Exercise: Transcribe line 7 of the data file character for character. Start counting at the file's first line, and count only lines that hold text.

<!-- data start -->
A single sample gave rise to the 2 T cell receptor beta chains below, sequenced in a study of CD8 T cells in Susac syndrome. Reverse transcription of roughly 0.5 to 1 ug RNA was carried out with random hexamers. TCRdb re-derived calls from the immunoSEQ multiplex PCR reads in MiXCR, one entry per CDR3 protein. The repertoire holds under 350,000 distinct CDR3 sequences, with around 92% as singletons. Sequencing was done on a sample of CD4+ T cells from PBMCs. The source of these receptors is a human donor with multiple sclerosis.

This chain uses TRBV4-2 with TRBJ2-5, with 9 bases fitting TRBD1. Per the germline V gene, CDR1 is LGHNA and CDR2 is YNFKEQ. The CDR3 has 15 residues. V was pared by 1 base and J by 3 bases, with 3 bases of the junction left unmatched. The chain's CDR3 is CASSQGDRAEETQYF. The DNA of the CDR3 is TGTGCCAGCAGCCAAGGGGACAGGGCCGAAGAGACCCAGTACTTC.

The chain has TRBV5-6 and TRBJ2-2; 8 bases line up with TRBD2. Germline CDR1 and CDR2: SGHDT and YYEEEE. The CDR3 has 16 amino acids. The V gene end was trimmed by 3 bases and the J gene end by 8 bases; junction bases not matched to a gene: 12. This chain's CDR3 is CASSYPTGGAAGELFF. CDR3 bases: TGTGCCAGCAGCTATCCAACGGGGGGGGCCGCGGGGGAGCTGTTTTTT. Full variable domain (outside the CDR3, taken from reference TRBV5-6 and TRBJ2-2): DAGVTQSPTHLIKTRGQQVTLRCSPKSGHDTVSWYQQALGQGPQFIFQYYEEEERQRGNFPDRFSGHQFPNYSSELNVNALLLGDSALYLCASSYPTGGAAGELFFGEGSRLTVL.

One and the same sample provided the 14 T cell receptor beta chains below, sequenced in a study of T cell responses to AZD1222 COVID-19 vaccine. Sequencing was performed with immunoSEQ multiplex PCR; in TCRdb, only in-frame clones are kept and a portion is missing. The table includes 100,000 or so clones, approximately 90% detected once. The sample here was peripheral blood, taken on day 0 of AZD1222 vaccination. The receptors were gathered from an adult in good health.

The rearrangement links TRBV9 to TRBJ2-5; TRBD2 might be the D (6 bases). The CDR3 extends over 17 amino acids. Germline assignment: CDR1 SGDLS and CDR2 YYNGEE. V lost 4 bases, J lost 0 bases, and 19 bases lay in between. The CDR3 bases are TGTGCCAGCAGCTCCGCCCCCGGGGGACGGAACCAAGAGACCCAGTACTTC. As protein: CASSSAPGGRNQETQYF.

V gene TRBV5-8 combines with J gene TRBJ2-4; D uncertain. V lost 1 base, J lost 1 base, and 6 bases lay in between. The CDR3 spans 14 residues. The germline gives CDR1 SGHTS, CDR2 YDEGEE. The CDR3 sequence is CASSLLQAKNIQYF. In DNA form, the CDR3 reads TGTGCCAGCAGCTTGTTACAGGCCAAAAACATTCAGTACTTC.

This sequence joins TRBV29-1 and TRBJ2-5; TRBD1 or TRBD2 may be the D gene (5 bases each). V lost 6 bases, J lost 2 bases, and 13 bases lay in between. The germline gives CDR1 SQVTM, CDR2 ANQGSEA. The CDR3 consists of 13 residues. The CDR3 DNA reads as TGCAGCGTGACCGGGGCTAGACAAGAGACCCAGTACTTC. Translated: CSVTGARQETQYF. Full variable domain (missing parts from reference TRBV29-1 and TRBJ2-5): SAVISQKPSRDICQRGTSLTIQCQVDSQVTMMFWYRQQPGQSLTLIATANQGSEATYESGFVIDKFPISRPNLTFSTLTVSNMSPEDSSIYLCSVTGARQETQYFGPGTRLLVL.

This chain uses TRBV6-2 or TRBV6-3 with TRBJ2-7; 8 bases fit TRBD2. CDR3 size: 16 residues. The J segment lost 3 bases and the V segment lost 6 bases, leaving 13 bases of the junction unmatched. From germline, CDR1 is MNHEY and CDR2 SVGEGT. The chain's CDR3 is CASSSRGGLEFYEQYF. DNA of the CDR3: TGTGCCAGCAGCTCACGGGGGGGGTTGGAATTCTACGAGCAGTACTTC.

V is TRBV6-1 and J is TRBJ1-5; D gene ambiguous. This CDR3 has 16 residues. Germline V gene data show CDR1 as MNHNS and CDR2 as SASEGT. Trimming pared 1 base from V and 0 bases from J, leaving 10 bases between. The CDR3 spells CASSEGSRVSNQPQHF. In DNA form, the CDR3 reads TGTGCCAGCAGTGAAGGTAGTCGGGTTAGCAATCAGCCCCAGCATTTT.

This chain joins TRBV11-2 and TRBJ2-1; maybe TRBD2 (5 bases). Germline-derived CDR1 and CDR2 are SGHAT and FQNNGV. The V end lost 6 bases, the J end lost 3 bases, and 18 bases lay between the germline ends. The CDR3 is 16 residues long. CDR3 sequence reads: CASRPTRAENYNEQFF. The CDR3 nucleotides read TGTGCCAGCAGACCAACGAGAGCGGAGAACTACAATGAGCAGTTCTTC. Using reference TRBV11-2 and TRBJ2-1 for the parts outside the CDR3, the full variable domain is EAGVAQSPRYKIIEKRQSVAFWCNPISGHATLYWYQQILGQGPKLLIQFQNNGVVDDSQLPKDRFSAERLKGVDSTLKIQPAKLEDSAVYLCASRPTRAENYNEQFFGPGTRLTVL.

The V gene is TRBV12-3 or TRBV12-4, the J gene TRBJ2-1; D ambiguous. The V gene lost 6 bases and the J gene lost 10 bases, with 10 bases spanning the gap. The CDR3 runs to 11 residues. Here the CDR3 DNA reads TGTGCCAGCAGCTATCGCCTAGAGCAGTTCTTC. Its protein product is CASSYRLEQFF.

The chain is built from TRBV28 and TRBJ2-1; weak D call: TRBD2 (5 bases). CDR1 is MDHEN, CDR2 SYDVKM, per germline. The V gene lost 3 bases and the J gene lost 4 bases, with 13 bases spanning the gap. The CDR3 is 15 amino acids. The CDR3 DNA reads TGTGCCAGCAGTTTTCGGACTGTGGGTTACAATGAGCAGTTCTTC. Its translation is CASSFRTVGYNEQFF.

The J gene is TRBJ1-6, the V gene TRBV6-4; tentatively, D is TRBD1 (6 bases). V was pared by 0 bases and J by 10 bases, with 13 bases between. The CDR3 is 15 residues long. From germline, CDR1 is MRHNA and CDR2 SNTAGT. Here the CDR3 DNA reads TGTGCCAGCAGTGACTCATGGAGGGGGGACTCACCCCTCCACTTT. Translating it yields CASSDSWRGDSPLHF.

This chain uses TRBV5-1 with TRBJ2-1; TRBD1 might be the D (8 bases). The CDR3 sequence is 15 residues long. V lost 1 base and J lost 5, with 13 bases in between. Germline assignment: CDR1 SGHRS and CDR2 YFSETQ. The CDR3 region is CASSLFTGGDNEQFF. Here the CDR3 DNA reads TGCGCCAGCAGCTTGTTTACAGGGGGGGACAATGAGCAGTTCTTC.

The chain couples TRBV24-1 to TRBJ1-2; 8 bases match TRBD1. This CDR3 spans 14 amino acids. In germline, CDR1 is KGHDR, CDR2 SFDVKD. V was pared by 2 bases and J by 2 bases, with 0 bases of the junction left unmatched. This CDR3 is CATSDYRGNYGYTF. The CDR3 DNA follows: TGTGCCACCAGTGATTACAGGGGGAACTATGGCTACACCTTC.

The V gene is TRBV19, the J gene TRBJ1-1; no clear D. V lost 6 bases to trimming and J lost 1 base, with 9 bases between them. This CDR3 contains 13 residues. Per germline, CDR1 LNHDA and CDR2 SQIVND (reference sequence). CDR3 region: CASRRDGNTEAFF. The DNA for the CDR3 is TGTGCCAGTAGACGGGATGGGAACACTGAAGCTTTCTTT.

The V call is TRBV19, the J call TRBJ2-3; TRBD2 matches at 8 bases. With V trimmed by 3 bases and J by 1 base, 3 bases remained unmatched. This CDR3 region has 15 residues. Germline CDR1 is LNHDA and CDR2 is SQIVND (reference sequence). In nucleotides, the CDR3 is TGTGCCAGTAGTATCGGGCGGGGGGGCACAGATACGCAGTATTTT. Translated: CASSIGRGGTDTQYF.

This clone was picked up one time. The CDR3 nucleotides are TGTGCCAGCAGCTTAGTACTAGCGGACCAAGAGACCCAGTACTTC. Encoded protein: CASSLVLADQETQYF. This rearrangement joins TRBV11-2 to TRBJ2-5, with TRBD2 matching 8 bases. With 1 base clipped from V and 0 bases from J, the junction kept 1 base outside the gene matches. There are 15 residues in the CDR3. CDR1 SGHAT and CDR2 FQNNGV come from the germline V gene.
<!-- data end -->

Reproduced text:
This sequence joins TRBV29-1 and TRBJ2-5; TRBD1 or TRBD2 may be the D gene (5 bases each). V lost 6 bases, J lost 2 bases, and 13 bases lay in between. The germline gives CDR1 SQVTM, CDR2 ANQGSEA. The CDR3 consists of 13 residues. The CDR3 DNA reads as TGCAGCGTGACCGGGGCTAGACAAGAGACCCAGTACTTC. Translated: CSVTGARQETQYF. Full variable domain (missing parts from reference TRBV29-1 and TRBJ2-5): SAVISQKPSRDICQRGTSLTIQCQVDSQVTMMFWYRQQPGQSLTLIATANQGSEATYESGFVIDKFPISRPNLTFSTLTVSNMSPEDSSIYLCSVTGARQETQYFGPGTRLLVL.